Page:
Nielsen is gearing up to IPO, and I am on the edge of my seat.
The media-measurement category is red hot. Arbitron (radio ratings) is trading at a three-year high; so is comScore (Internet ratings). The upstart Rentrak (video store and VOD ratings) is at a five-year high, and the creation of the Coalition for Innovative Media Measurement (CIMM) invites forward-looking innovation.
Nielsen is a critically important company in the media world: the bellwether for the industry and as close as you get to a one-stop shop for TV's $70 billion in media planning, buying and validation. And if Facebook is worth $50 billion and Groupon is planning to go public at $15 billion, then Nielsen would appear to be worth the targeted $14.5 billion in enterprise value and then some.
But with the IPO roadshow having just begun and private-equity investors Blackstone, KKR, Carlisle, and TH Lee expecting a 20% IRR since the 2006 LBO (assuming a $21 IPO share price when they go out on January 25), management can expect some tough comments. Let's explore a few of the more predictable ones.
Nielsen is an analog media company in the fast-paced digital world. It has perfected a very imperfect system. Nielsen uses a device called a "peoplemeter" to record television viewership in 20,000 U.S. households, but it has historically had a tough time getting viewers to log in on the peoplemeter. And in 154 of the local markets (out of 210 markets) where panelists fill out diaries (yes, people still really do this), Nielsen recently lost its Media Rating Council (MRC) accreditation.
What's one of these rare Nielsen households worth? A little back-of-the-envelope exercise on Nielsen's projected $14.5 billion enterprise value after the IPO, suggests that each Nielsen panelist in the US "TV Watch" division - estimated to be 25% of revenues -- is worth about $200,000. If the Nielsen homes only knew...
But are small panels and diaries statistically actionable in today's world? Those 20,000 U.S. households (200 to 800 in each local market) are meant to represent an audience of more than 116 million households. Yet today, people watch television in countless ways -- broadcast, cable, syndicated, DVR, online, on demand, and, soon via Smart TV apps. What's more, there are hundreds of channels, tens of thousands of programs, and countless brands that advertise on linear television alone.
The reaction of the advertiser? TV dollars are flat. Internet is on the rise.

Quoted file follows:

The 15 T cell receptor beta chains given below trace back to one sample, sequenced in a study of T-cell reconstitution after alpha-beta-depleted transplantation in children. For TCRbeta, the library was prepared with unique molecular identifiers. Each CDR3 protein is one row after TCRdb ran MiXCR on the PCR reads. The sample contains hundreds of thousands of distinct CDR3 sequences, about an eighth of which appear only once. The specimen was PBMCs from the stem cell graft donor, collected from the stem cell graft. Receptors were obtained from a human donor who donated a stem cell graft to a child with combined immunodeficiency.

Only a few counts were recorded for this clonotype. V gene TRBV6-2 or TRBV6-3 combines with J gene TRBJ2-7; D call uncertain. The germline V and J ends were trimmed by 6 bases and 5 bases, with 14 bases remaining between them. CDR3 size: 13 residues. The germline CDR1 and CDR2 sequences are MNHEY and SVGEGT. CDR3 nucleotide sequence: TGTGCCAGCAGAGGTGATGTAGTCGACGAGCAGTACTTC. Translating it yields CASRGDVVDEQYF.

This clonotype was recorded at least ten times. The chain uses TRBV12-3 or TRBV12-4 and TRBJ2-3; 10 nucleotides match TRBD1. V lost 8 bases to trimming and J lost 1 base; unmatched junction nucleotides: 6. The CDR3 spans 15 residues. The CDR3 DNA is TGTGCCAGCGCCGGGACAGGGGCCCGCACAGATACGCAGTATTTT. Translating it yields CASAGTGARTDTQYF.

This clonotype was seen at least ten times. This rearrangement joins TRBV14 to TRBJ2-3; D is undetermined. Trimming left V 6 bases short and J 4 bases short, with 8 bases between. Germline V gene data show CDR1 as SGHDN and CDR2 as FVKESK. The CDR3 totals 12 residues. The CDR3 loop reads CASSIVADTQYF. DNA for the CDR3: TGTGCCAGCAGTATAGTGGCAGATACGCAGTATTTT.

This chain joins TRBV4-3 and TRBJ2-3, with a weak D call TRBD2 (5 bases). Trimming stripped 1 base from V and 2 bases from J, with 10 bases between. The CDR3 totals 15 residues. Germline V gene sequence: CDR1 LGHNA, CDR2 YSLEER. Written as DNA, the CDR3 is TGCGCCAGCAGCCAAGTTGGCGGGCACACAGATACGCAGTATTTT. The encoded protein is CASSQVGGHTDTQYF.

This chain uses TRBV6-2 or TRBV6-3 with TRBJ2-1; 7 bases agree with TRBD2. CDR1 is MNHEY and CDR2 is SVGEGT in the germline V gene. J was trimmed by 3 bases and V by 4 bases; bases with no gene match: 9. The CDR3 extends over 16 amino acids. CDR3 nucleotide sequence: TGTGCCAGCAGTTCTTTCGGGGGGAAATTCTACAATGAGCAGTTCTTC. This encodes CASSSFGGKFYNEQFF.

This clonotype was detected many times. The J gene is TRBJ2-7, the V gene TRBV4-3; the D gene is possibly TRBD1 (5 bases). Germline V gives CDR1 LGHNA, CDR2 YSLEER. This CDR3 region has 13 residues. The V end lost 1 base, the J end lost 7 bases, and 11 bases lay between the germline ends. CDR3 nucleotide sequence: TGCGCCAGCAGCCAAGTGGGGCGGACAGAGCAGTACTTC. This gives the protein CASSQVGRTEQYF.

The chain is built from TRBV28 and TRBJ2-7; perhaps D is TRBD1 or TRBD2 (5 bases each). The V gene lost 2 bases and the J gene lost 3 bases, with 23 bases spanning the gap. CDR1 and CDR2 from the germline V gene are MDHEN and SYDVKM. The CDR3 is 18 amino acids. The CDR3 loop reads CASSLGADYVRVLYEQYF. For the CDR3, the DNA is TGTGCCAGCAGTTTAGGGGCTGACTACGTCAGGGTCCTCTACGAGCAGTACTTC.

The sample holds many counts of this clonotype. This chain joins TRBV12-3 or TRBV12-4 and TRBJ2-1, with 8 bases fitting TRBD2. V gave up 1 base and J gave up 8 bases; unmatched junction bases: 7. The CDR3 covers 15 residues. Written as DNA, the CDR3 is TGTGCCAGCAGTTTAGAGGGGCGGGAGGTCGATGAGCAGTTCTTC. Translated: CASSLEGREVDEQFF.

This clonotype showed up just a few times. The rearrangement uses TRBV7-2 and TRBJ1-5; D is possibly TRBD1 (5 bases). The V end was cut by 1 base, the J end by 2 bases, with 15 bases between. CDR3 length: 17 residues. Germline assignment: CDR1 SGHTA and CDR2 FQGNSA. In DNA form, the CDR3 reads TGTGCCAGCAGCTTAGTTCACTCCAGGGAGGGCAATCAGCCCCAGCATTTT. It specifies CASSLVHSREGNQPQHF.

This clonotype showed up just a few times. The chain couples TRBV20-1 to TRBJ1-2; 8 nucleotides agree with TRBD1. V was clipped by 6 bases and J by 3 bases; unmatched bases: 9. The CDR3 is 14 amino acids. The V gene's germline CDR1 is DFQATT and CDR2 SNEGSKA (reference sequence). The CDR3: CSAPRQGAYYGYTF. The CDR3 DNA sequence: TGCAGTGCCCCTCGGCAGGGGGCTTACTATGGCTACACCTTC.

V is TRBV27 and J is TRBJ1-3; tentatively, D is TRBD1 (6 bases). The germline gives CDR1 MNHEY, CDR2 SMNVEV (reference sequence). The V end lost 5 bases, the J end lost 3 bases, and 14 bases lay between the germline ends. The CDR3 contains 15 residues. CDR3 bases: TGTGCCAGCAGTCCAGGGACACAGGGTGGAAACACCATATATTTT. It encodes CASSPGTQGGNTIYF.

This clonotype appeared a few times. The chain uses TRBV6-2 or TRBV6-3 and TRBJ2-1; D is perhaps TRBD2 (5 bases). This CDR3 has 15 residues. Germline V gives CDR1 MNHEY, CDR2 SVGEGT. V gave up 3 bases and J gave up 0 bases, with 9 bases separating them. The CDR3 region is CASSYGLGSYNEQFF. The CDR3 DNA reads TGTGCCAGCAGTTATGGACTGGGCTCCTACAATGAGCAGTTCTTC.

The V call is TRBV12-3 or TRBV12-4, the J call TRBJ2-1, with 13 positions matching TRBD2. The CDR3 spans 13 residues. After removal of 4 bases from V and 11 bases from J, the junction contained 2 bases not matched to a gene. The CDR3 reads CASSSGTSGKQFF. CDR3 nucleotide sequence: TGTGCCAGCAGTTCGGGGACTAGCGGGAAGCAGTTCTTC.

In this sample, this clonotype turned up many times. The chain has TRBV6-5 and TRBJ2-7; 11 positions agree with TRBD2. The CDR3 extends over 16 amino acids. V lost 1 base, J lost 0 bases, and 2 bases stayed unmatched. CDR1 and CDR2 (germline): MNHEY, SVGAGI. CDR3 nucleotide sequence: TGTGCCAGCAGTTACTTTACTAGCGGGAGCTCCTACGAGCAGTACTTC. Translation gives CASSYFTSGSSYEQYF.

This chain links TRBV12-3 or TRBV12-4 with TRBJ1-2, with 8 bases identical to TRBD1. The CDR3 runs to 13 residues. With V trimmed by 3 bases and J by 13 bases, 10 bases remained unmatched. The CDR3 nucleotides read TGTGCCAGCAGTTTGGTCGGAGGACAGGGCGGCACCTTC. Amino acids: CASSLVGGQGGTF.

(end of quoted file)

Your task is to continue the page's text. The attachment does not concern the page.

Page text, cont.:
Digital media is sexier, because it lets advertisers target and reach the right audience of interested consumers. The Nielsen response? Use the same age/sex demo (e.g., the old "women 18-49") that has been used for the past 50 years.
Of course, Nielsen remains a formidable company. It does a lot, and has been known to gradually innovate when customers demand. Some of these efforts include: the Project Apollo joint venture with Arbitron to match viewership to purchase data (this project was scuttled three years ago); an IMMI joint venture to monitor cross-media (this project was pulled a year ago); its two-year foray into radio ratings (recently shut down); and the Catalina joint venture to try yet again to match viewership and purchase data. (Nielsen's CEO pegged this last model as the future of media-buying for CPG companies.
Clearly, some of Nielsen's efforts have opened the field for a handful of tech-focused and forward-looking young companies to pick up the slack, including:
· TiVo's measurement division, which offers a deep dive into DVR to make sense of time-shifting audiences;
· Rentrak, testing set-top data to shed light on the market for local ratings;
· Simulmedia, breaking new ground using set-top box data for audience promotion;
· My company, TRA, which matches tuning data from set-top boxes with consumer-purchasing data to deliver accountability and ROI to advertisers.
Yes, innovation will sprout elsewhere when a market leader has 50 years of legacy business to protect.
Now the IPO is looming and change is in the air. But if all of the $1.7 billion in IPO proceeds are to be used to retire a portion the company's $8.6 billion in debt, how much can be invested in innovation?
This all begs the question, is today's Nielsen like a railroad colossus of the past? Or is it a fast-moving innovator agile enough to embrace new technologies and business models?
Only time will tell. In the meantime, enjoy the (road)show.